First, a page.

“And why is that?” he quizzed.
“Because the other bed is by the heater/air-conditioner and you can never sleep comfortably next to that thing. You’re going to bitch and bitch about your lack of sleep. Hot cold, hot cold,” I mocked.
“Ahh, you know me so well,” he cooed.
“Damn straight,” I smiled. “Anyway, I gotta go. I’m looking up trips to Thailand.”
Lee groaned as he undressed and walked toward the bathroom. He set the phone down on the counter I watched as he got his toothbrush ready.
“Thailand? You’re definitely going to die there.”
“I’ll make sure my will is updated before I leave,” I teased.
“Oh good. I can’t wait to live comfortably off the money you’ve made from your non-profit salary,” he teased back.
It was true. I made peanuts. We both knew my job wasn’t about income, that’s what Lee was for. My job was so much more.
“It’ll all be yours. You can quit work for three days on what I have stashed away.”
He spits out the remaining toothpaste then set his toothbrush off to the side then smiles at me.
“Every retiree’s dream. Three carefree days.”
We said our goodbyes as he climbed into bed. He was only gone for three days but I still told him to hurry home. Usually, his conferences were a lot closer to home but this was about federal law changes and was on the other side of the country in DC. I would’ve died of boredom but he loved that stuff. He was all about learning new, boring things. One of the many ways we were hardwired differently.
And one of the many reasons I loved the guy to death.
When we finally ended the call I went back to searching google. I hadn’t made any big decisions yet but I was definitely leaning in that direction. I knew the cultural experience would be amazing.
While looking at vacations, I got several texts from kids. State competition for track started the next day in Eugene. I had a bunch of kids competing and a bunch more wanting to ride with me to show our support. We needed to leave town by eight in the morning. That meant I had to leave the house even earlier so I had time to pick everyone up.
I confirmed times, ate dinner, showered, and settled into bed with my book. I stayed up too late, reading, before finally falling asleep alone.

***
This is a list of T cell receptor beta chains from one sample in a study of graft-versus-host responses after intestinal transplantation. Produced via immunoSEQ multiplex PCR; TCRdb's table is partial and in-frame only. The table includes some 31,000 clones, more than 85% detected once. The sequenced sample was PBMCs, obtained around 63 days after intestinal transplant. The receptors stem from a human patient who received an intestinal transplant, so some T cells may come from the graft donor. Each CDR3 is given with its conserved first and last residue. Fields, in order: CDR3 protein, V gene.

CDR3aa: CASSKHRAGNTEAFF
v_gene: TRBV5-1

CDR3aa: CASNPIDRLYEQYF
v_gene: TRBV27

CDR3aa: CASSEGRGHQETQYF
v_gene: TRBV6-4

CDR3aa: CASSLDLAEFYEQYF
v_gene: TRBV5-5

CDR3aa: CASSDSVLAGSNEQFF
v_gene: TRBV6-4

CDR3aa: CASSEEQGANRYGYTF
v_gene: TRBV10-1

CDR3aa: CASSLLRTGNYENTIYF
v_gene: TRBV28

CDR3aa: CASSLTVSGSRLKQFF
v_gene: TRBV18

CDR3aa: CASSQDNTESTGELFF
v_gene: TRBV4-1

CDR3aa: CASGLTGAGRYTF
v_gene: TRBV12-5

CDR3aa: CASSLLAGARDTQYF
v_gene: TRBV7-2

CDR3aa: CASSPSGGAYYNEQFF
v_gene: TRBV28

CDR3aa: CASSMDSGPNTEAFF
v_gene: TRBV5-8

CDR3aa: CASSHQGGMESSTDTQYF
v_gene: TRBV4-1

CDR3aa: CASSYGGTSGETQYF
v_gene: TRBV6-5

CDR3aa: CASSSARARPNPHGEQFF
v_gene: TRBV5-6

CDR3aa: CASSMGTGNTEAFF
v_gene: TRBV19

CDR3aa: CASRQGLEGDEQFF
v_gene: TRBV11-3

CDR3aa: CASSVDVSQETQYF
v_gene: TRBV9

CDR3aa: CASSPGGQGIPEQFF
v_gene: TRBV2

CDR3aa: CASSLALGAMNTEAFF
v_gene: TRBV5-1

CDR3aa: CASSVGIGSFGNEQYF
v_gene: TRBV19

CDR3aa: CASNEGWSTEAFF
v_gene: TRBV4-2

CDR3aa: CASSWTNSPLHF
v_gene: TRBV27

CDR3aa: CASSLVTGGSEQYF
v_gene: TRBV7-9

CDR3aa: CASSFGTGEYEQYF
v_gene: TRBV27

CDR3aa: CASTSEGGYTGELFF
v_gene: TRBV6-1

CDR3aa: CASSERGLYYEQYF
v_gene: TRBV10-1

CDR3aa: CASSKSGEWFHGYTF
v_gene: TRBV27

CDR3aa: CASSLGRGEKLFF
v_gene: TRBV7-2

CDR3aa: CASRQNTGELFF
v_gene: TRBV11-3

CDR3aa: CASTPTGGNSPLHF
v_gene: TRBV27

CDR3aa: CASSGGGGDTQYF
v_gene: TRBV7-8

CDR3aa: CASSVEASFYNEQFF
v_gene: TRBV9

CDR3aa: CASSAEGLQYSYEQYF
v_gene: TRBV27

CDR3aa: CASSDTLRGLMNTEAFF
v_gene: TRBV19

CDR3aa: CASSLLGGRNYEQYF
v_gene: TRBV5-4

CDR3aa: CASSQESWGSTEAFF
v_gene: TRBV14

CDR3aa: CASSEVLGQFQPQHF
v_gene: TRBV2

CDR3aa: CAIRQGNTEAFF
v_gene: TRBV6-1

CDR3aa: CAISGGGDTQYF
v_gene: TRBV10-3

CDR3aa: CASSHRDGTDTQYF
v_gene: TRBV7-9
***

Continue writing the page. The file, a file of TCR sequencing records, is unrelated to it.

The next morning I left the house and began the trek to gather my littles. Thirty minutes later all eight seats in my twenty year old suburban were full of tired teens begging to stop for coffee before beginning the two and half hour drive to the University of Oregon, where the State competition for Track and Field was held.
Ordering everyone’s drinks was always a big production. They never let me turn the music down, not that it mattered since the music playing inside the small drive-thru was ten times louder. Everyone shouted their orders at me, then changed their minds and began shouting a new order. All the while, the guy taking our order was hanging out of the window without a care in the world. If the company was going to insist that their barely legal employees hang carelessly out the window while schmoozing with customers, then they should insist on safety harnesses. That should say a lot since according to Lee, I lived a life of danger.
When the window boy was safely back inside and everyone in my car had a caffeinated beverage in their hand, I pulled away.
“Cushman has a pink straw!” Madison yelled from the back. She was wedged between David and the other Madison.
The car erupted into an explosion of OOoo’s. I looked down and sure enough, there was a pink straw in my drink. In the brains of adolescents, a pink straw meant the person working thought you were hot. I knew it was nothing more than a random draw. Like winning the lottery, except in my case, it was a creepy and mildly uncomfortable form of flattery since window boy may or may not have been eighteen yet.
Before I had a chance to remind them that I was thirty-two and window boy was...not even close to my age, my phone rang. I waved my hand to quiet everyone down as I answered the call.
“Hey Lee!” the kids screamed before I had a chance to greet my blushing bride.
“Hey everyone!” he responded with a laugh.
This wasn’t the first time he was bombarded by my kids. They were just as much a part of his life as they were mine.
“Guess what?” Madison yelled with a bit too much excitement, “Nash got a pink straw!”
I looked at her through the rearview mirror and rolled my eyes. She only smiled brighter.
“Ahh, a pink straw…”